A COLAC district councillor says the State Government needs to intervene and help local government to reverse rising municipal rates.
Colac Otway Shire councillor Frank Buchanan said the government should form a working party to investigate new municipal funding models because the valuation-based system was unsustainable and unfair.
Cr Buchanan’s working party would include the Municipal Association of Victoria, state Liberal and Labor parties, Victorian Farmers Federation and a business council.
Colac Otway Shire Council rates will rise by an average of 6.33 per cent this financial year.
Cr Buchanan said farmers and homeowners struggled to pay rates and the problem would only become worse.
“I know farmers that are paying $15,000,” he said.
“The percentage rise is what is going to kill them, it’s only going to continue to go up.”
Cr Buchanan said the gap between the services councils had to provide and the rates they could “reasonably” collect was widening.
“To attack and say ‘cut costs’ is not the way – we are looking right down the barrel of local government not being able to work,” he said.
“At least a working party will address the issue and we can have a starting point.”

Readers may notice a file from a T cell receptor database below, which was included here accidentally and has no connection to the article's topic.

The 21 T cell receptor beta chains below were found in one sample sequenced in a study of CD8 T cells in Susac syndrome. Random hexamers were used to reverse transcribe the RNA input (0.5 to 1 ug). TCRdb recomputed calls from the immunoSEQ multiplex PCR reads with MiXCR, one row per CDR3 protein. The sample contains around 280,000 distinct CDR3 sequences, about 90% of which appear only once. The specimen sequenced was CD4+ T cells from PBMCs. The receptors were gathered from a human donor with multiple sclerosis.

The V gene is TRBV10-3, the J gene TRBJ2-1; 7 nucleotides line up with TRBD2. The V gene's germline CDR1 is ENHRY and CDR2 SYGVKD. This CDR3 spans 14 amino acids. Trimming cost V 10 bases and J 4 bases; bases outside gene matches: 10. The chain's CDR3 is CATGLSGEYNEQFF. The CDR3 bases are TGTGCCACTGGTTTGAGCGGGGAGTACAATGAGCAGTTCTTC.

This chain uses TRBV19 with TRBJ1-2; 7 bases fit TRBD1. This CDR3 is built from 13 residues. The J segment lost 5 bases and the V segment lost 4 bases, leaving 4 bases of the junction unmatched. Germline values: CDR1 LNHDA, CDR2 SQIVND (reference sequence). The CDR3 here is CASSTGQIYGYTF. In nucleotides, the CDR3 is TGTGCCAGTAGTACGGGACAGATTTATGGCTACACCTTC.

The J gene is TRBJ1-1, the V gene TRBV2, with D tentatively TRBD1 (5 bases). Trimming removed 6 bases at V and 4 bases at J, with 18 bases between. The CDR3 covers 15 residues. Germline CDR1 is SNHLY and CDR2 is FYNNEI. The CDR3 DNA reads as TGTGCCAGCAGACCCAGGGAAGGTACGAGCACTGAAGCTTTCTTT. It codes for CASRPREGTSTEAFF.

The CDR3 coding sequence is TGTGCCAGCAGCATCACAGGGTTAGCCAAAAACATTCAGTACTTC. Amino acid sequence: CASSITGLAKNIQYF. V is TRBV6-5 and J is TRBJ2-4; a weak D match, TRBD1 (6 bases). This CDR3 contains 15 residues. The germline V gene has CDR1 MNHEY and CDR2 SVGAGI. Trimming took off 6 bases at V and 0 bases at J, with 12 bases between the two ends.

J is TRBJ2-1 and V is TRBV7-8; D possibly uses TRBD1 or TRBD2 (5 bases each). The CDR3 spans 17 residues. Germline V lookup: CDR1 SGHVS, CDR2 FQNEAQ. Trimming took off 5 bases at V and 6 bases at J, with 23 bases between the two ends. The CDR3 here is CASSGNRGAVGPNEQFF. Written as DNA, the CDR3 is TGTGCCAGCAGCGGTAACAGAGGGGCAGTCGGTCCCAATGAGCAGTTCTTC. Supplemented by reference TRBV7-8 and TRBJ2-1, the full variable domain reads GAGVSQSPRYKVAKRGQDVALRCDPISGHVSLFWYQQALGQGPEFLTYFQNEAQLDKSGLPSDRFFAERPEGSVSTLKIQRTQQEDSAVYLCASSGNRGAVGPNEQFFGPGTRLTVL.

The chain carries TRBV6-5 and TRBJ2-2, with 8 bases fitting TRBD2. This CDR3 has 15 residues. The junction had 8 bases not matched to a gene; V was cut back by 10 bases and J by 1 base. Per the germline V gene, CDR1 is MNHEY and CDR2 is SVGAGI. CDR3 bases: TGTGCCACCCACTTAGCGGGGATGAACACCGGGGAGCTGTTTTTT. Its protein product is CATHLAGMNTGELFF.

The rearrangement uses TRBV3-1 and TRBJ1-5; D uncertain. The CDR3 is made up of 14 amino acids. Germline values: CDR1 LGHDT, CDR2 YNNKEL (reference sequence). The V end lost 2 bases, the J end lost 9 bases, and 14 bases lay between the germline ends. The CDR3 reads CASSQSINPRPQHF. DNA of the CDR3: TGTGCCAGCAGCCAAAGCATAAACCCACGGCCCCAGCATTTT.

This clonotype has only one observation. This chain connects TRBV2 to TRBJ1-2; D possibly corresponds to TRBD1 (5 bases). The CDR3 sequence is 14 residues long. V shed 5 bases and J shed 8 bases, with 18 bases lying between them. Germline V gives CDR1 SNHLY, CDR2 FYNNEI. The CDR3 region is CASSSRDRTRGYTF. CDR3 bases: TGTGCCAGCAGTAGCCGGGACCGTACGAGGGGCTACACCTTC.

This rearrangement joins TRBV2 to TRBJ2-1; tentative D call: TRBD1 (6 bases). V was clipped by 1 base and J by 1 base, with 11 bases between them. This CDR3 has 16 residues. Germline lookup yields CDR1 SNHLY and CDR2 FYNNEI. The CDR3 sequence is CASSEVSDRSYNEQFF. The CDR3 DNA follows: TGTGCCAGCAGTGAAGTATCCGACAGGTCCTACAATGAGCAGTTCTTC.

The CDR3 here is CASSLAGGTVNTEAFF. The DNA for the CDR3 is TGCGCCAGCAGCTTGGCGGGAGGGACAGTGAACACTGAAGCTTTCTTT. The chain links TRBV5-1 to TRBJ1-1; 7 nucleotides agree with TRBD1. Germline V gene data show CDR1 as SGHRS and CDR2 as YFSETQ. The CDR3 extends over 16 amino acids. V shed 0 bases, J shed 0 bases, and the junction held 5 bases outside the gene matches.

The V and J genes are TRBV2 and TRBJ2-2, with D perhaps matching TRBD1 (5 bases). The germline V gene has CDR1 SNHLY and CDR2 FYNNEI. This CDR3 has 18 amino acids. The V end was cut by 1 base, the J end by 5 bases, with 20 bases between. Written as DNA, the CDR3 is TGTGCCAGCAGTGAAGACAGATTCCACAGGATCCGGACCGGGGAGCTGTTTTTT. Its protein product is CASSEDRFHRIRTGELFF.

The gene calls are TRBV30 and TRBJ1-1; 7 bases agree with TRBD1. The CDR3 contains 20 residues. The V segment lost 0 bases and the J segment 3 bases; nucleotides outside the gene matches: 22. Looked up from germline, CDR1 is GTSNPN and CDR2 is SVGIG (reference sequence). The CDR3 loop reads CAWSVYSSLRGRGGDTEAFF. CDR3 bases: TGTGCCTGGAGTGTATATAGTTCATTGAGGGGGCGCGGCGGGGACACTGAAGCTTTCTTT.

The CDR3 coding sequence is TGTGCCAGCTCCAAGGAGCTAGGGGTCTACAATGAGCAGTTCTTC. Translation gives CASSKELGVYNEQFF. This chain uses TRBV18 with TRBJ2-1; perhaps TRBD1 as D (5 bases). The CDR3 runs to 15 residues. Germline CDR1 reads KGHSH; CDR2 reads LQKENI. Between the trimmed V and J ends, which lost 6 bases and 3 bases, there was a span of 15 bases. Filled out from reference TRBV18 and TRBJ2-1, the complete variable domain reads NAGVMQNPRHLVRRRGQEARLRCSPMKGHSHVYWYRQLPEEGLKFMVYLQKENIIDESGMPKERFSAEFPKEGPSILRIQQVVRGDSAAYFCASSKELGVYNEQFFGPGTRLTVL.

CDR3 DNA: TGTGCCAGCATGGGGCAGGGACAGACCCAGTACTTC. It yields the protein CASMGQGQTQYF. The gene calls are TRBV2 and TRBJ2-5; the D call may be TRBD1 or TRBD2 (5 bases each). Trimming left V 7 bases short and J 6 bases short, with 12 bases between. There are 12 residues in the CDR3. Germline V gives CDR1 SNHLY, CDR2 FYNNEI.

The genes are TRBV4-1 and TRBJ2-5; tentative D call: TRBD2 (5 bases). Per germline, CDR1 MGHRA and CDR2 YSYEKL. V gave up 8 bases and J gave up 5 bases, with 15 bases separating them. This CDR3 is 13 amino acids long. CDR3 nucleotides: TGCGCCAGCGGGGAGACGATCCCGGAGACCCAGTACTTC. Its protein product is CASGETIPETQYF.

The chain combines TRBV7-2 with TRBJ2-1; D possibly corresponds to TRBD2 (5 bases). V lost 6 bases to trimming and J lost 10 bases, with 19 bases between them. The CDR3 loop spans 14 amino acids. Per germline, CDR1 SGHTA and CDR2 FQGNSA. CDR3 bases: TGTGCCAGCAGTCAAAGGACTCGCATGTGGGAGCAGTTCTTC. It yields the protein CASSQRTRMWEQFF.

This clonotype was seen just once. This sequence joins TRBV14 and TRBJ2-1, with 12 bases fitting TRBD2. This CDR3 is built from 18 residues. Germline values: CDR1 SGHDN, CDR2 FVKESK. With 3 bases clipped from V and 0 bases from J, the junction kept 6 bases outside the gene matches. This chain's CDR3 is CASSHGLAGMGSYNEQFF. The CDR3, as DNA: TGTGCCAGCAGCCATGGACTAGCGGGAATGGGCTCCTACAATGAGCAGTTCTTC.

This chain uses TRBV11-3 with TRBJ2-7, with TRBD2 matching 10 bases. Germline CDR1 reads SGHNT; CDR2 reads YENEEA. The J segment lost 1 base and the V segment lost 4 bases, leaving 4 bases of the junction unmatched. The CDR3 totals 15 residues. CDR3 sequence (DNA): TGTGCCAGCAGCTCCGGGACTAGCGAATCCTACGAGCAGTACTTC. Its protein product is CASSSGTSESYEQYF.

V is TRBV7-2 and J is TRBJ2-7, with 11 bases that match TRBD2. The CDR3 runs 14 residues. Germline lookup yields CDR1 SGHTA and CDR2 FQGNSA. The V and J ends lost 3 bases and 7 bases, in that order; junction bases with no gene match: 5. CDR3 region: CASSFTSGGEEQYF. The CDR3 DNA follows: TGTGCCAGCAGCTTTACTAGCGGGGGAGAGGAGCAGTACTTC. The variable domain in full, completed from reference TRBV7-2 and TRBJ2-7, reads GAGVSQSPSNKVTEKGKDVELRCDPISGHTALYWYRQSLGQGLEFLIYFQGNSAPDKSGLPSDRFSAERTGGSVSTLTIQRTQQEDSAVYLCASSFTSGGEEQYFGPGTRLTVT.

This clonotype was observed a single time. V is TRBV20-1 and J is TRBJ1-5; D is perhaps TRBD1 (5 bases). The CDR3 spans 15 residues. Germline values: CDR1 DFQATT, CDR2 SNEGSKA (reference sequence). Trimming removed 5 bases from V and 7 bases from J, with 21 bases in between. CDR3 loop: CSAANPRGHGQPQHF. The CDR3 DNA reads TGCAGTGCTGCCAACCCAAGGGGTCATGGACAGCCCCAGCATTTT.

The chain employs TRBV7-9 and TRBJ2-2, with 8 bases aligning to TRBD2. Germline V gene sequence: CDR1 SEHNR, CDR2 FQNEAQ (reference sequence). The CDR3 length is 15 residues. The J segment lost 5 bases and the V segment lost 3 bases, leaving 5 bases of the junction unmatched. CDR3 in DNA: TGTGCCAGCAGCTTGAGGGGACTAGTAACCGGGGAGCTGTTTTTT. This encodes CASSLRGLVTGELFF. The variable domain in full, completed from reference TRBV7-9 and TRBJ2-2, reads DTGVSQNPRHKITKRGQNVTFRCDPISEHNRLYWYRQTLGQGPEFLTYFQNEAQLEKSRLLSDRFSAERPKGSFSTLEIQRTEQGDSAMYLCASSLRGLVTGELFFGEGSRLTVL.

VFF president Peter Tuohey said the group would be happy to lobby for a working party.
“We’ve certainly pushed the government to do a review into rates and they’ve already progressed that to a certain stage, but a working party would certainly be helpful,” he said.
Mr Tuohey said the government was looking into differential rates, where people on farming, residential or industrial land pay different rates.
“All that does is probably shift the rates from one ratepayer to another, but it still doesn’t solve the overall funding of local shires,” he said.
“A working party would be much more beneficial.”
Corangamite Shire mayor Matt Makin said funding councils was a complex issue.
“The way we rate has been based on property values, which doesn’t give any weight to a person’s capacity to pay their rates,” Cr Makin said.
“In the past we’ve had discussions about getting a fixed percentage of the GST from a federal level,” he said.
“So that’s one potential solution and there might be others.”